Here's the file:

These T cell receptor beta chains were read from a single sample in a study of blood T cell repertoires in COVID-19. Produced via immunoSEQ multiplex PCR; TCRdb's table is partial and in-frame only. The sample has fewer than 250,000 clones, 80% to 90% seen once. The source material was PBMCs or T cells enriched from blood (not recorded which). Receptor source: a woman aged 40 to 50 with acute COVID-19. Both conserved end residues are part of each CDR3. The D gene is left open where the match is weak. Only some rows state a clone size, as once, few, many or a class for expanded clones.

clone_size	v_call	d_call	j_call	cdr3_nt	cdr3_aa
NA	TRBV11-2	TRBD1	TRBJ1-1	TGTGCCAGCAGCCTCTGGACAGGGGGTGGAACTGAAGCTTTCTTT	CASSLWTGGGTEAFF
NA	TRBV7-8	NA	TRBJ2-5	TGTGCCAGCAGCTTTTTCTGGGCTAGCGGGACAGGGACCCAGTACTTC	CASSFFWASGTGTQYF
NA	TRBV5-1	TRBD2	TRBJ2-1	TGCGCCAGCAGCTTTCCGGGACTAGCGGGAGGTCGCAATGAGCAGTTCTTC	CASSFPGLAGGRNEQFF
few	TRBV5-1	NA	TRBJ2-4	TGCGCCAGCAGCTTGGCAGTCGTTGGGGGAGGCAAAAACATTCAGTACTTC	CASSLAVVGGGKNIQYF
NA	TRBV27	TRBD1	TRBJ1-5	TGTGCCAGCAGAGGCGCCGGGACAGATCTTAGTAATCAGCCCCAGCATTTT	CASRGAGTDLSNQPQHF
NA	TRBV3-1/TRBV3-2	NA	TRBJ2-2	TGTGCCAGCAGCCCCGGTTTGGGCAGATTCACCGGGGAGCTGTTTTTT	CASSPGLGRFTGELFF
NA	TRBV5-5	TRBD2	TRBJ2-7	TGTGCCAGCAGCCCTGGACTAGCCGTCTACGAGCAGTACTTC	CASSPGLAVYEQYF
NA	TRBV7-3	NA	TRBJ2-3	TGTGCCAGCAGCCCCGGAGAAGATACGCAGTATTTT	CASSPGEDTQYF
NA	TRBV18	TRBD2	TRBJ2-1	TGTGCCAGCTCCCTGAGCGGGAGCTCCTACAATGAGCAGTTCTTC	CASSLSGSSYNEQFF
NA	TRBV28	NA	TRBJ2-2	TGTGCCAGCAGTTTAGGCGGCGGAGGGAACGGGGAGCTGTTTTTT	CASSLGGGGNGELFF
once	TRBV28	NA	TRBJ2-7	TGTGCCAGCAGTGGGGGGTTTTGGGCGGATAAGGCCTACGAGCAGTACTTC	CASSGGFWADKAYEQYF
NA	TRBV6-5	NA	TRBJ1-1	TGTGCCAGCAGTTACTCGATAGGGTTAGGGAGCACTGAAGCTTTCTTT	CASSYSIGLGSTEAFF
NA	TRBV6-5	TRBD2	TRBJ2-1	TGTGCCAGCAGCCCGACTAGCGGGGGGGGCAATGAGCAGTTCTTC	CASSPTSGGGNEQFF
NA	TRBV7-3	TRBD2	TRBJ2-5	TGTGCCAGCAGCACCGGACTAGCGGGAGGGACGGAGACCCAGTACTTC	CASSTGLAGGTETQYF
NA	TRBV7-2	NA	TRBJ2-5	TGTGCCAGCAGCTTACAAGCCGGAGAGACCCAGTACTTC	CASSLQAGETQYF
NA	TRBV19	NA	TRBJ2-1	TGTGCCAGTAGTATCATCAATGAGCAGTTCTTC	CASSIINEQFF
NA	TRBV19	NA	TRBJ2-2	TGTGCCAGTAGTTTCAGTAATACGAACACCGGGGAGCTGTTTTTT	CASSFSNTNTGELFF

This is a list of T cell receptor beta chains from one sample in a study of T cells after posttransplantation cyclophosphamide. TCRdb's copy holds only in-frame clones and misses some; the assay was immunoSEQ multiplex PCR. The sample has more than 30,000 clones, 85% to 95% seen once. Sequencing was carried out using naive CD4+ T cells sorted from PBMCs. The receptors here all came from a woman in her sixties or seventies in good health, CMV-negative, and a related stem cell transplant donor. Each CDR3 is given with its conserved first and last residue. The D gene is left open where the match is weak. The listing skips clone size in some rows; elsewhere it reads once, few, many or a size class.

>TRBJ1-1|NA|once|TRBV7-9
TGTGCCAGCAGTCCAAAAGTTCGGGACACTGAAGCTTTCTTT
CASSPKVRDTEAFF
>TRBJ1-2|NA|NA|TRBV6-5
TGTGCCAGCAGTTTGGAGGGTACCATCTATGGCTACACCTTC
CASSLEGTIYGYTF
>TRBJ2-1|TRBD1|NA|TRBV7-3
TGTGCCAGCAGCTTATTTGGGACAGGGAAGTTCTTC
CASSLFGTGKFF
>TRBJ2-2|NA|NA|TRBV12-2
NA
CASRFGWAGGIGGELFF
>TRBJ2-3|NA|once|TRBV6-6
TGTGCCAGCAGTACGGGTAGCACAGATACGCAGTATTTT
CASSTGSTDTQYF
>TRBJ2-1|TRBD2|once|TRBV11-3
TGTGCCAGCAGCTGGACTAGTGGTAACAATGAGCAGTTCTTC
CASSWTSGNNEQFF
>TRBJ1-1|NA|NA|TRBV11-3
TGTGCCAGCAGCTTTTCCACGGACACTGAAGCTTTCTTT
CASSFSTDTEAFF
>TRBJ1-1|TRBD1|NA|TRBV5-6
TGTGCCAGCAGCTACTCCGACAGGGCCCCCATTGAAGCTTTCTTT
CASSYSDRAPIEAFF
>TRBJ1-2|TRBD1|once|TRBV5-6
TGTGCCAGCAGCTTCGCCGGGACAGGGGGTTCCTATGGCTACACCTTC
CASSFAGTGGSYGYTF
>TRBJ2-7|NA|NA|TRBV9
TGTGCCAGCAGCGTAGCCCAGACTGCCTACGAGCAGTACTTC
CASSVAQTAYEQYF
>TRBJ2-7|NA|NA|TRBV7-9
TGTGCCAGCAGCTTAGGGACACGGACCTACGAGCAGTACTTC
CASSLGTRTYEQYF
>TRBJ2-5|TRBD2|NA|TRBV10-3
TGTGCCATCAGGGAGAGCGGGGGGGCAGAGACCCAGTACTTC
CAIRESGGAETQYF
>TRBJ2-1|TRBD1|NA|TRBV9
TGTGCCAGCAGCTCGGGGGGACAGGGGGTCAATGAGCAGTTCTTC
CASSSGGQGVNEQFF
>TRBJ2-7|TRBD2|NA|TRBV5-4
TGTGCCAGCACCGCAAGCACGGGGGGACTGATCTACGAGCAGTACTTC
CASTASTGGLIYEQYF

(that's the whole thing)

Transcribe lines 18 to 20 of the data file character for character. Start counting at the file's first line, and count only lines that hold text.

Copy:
NA	TRBV19	NA	TRBJ2-1	TGTGCCAGTAGTATCATCAATGAGCAGTTCTTC	CASSIINEQFF
NA	TRBV19	NA	TRBJ2-2	TGTGCCAGTAGTTTCAGTAATACGAACACCGGGGAGCTGTTTTTT	CASSFSNTNTGELFF

This is a list of T cell receptor beta chains from one sample in a study of T cells after posttransplantation cyclophosphamide. TCRdb's copy holds only in-frame clones and misses some; the assay was immunoSEQ multiplex PCR. The sample has more than 30,000 clones, 85% to 95% seen once. Sequencing was carried out using naive CD4+ T cells sorted from PBMCs. The receptors here all came from a woman in her sixties or seventies in good health, CMV-negative, and a related stem cell transplant donor. Each CDR3 is given with its conserved first and last residue. The D gene is left open where the match is weak. The listing skips clone size in some rows; elsewhere it reads once, few, many or a size class.